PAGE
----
A study, published by eLife, reports on screening healthcare workers for COVID-19.
Prof Ashley Woodcock, Professor of Respiratory Medicine at the University of Manchester, said:
“This is high quality research. Levels of asymptomatic carriage are likely even higher in high exposure NHS workers.
“This work has major implications in addressing transmission in these settings. In hospitals this virus is contracted from patients by droplet spread with prevention by visors rather than facemasks. But healthcare workers could also be cross-infecting through contact with infected surfaces”
“We should work on the basis that there is a high level of asymptomatic carriage and presume that anyone we encounter in the community could be carrying the virus”.
“We know that this virus can persist for days on surfaces and can be passed on by surface contact so personal attention to hygiene and cleaning will help to control spread. It is not an airborne live virus in the community so facemasks are of little use.”
Dr Robert Shorten, Chair, Microbiology Professional Committee, Association for Clinical Biochemistry and Laboratory Medicine, said:
“It is clear that some transmission of infection occurs from people when they are asymptomatic or pre-symptomatic (i.e. carrying the virus, but they don’t feel unwell yet). Mass testing of asymptomatic people may detect some of these cases. However, the molecular tests for SARS-CoV-2 were never designed as screening tools in well people and this approach creates some issues. To examine this, we need to consider the terms sensitivity and specificity. Sensitivity is a measure of how certain we are that we can believe a negative result. If a test is 99% sensitive, then if we test 100 patients with a disease, the test will detect 99 of them. The remaining one is a false negative. Specificity is a measure of how certain we are that we can believe a positive result. If a test is 99% specific and we test 100 patients without a disease, the test will give a negative result 99 times out of 100. The remaining one is a false positive. Even if a test has a seemingly high sensitivity and specificity, this is no guarantee of performance. This is particularly true when the prevalence of a disease is low, and we have no firm grasp on the true prevalence of COVID-19 in the UK population. Issuing false negative and false positive results will lead to inappropriate public health actions. No diagnostic test is 100% sensitive and specific, and we need to be aware of, and take into account these limitations.”
Prof Jonathan Ball, Professor of Molecular Virology, University of Nottingham, said:
“This perfectly highlights how important aggressive testing can be in identifying, and therefore controlling, coronavirus spread. The study also highlights the benefits of routine testing of healthcare workers as these people are most at risk of becoming infected and can also be potential sources for hospital outbreaks. Controlling coronavirus spread in this setting will be important if the NHS and our hospitals are going to get back to offering important healthcare.”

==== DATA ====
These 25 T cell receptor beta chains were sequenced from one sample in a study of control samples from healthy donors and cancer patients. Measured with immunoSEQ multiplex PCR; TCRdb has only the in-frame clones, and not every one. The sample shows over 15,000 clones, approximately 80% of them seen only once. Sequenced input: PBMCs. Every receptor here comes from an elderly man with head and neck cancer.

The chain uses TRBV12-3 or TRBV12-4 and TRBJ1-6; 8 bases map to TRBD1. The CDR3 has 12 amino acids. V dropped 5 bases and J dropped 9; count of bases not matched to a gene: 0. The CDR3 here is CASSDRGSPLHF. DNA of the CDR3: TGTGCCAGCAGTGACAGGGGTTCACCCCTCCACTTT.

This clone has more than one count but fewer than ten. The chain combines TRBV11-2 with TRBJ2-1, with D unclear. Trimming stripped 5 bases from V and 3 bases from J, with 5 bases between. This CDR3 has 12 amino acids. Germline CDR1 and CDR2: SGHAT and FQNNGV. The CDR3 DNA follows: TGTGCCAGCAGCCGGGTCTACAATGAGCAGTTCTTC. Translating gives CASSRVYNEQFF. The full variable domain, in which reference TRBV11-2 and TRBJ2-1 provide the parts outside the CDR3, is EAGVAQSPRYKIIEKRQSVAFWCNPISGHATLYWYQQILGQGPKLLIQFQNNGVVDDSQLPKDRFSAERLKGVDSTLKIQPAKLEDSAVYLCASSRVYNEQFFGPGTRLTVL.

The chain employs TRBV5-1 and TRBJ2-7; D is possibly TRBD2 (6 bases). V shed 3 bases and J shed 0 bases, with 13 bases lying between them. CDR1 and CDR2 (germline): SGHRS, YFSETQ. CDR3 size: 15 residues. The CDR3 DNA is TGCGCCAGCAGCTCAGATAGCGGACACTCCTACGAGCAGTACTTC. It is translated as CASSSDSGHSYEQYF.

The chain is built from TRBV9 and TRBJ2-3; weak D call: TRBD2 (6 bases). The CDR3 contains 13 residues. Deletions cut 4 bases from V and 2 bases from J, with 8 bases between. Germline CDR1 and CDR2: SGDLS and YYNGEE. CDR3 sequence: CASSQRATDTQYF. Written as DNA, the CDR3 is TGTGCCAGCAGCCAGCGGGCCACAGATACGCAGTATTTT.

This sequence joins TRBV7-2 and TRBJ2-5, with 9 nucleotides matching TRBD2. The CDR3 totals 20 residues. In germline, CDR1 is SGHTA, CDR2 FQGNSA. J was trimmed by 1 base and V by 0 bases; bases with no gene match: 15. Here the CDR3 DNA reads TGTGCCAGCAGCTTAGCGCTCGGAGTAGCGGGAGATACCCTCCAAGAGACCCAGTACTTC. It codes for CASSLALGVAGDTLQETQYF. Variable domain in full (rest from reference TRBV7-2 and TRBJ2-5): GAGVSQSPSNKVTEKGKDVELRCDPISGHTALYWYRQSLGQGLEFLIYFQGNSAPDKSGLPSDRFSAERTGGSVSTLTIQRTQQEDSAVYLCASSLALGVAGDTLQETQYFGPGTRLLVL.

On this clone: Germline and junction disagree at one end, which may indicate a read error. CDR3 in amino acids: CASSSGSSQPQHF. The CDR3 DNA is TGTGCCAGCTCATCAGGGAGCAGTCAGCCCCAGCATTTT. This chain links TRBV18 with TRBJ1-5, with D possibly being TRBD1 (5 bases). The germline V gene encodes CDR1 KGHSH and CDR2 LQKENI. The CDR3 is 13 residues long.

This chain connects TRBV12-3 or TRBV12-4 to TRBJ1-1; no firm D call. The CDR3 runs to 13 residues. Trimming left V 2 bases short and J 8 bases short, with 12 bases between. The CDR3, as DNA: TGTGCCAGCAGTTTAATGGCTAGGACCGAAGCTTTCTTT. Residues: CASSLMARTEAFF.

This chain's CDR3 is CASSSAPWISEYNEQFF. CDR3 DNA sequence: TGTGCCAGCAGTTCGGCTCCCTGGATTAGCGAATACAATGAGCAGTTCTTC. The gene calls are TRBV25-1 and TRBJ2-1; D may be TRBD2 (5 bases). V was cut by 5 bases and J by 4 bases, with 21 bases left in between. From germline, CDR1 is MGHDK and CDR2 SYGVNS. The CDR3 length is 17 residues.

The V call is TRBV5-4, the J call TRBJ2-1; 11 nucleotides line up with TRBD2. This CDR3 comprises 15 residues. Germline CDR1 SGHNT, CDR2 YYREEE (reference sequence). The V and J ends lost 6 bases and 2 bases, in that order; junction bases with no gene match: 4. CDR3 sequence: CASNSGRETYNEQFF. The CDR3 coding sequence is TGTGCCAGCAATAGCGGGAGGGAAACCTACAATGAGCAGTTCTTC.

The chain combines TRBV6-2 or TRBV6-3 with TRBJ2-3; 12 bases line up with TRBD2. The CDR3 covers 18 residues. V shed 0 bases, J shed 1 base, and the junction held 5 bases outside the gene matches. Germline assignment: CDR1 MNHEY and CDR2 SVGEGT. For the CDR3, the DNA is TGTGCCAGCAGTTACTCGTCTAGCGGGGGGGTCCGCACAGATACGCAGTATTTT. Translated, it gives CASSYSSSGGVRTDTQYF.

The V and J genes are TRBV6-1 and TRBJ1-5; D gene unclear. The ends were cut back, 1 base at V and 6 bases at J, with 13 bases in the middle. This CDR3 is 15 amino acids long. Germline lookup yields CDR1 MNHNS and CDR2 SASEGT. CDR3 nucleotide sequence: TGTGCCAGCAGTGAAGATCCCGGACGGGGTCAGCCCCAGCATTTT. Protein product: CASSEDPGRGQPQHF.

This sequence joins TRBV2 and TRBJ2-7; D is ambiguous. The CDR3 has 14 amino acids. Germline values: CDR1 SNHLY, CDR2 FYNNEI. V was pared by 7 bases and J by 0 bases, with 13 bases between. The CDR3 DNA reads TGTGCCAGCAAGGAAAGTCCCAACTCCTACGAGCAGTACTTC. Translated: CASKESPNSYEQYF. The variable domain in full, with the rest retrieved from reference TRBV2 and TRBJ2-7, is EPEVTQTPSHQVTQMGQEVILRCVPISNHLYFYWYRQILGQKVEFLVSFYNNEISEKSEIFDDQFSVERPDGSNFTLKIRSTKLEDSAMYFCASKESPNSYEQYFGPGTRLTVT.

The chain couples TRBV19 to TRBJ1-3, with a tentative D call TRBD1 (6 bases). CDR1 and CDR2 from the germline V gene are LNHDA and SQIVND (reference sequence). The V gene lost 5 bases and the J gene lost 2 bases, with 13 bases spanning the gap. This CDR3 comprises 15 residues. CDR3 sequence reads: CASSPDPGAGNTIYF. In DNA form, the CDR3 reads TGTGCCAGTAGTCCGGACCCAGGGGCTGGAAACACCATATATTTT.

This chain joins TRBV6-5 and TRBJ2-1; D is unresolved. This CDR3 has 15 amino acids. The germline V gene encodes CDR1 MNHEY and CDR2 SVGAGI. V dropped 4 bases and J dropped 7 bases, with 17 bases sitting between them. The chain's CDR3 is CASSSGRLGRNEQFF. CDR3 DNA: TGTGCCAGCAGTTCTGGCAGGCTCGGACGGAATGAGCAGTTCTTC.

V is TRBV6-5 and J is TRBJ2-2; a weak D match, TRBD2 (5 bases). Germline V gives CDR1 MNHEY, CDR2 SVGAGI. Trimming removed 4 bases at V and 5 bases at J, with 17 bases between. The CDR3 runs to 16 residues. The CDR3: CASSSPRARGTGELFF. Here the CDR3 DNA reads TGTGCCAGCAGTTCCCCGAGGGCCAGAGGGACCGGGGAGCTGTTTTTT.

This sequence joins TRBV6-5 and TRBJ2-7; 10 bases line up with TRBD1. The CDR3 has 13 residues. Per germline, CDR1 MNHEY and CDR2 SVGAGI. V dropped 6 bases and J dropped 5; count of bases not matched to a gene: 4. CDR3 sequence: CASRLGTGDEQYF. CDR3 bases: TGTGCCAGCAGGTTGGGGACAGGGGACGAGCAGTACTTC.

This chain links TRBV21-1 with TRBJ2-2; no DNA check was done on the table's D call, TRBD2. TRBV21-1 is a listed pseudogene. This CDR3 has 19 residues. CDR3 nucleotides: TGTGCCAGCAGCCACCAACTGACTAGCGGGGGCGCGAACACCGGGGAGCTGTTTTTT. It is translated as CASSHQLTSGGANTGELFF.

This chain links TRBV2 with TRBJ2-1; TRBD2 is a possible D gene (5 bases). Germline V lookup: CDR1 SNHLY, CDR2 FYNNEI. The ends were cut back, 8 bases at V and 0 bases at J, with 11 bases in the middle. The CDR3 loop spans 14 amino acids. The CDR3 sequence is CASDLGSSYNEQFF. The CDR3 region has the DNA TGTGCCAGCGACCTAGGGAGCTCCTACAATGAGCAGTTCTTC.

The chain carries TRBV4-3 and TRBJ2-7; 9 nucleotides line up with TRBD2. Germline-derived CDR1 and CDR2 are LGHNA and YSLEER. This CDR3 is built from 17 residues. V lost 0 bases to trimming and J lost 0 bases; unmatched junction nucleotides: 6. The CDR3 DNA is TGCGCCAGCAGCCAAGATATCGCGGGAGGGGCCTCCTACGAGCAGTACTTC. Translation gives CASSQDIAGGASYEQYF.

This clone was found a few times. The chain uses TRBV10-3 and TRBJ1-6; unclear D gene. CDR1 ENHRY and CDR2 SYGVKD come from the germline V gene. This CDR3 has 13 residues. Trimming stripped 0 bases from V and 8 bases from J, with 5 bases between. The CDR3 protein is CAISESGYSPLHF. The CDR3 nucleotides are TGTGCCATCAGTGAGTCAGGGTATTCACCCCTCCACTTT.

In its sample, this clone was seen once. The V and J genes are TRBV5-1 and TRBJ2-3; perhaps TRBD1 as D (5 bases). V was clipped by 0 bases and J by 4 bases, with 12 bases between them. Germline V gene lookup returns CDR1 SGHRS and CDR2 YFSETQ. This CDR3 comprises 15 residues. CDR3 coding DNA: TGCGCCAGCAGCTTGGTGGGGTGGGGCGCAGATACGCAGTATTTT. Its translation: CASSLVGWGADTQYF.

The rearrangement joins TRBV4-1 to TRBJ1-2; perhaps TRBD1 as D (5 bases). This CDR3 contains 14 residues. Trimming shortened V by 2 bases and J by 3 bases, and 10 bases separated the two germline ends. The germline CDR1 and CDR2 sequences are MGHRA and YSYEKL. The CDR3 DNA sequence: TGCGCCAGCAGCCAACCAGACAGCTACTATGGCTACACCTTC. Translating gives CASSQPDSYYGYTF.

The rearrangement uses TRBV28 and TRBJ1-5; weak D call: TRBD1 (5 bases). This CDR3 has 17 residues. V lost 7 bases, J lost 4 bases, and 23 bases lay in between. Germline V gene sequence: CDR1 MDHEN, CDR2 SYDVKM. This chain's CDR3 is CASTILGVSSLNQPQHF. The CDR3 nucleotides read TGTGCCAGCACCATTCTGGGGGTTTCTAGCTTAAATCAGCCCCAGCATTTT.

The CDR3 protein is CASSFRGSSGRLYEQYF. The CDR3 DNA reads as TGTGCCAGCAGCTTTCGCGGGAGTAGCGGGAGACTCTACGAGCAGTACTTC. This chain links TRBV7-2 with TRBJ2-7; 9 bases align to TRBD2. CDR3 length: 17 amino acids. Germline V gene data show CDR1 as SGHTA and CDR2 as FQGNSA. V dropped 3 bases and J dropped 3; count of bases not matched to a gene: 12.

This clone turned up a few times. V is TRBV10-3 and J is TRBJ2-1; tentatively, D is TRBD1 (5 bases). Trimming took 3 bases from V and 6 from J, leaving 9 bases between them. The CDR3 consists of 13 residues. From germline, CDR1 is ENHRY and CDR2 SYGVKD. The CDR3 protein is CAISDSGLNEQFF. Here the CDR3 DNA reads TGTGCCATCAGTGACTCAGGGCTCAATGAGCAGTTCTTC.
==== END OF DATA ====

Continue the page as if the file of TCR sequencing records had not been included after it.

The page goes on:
Dr Joshua Moon, Research Fellow in Sustainability Research Methods in the Science Policy Research Unit (SPRU) at the University of Sussex Business School, said:
“Although the sample size is a little low to be banking on the 3% number being precise, this study does highlight the importance of solving an open question of whether asymptomatic carriers can transmit the virus to others.
“On top of this, it highlights limitations in a strategy which focuses in on testing only those who are symptomatic, as it is likely to miss asymptomatic carriers which (if they can transmit the virus) would be a significant source of infection.
“Overall, this study highlights just how much we still do not know about this virus and how to effectively respond.”
Prof Sheila Bird, Formerly Programme Leader, MRC Biostatistics Unit, University of Cambridge, said:
“This is an excellent study from Addenbrookes Hospital with important results; 7/454 (1.5%) screened asymptomatic healthcare workers in green locations were swab-test positive versus 24/544 (4.4%) who worked in amber/red zones (p < 0.01).
“Two wards were focused on, respectively because of unusually high staff sickness rates (ward F, green zone) and concern about appropriate PPE usage (ward Q, red zone). The surveillance results validated both prior concerns.”
Prof Daniel Altmann, Professor of Immunology, Imperial College London, said:
“In our clamour for more and more testing, its easy to forget why we really need it in the population and how it can help us. This paper is a snapshot of 1000 healthcare workers screened over a 3-week period at Addenbrookes Hospital, and really shows the real-life value and importance of the data. Most of all, it enables them to make the really key point that focus on testing symptomatic cases poses an actual risk of missing the significant spread of infection by people who have no clue they’re infected. This has such enormous implications for how we move forward in our hospitals and care homes.”
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Prof Bird is a visiting senior fellow at the University of Cambridge but was not involved in this study.
None others received.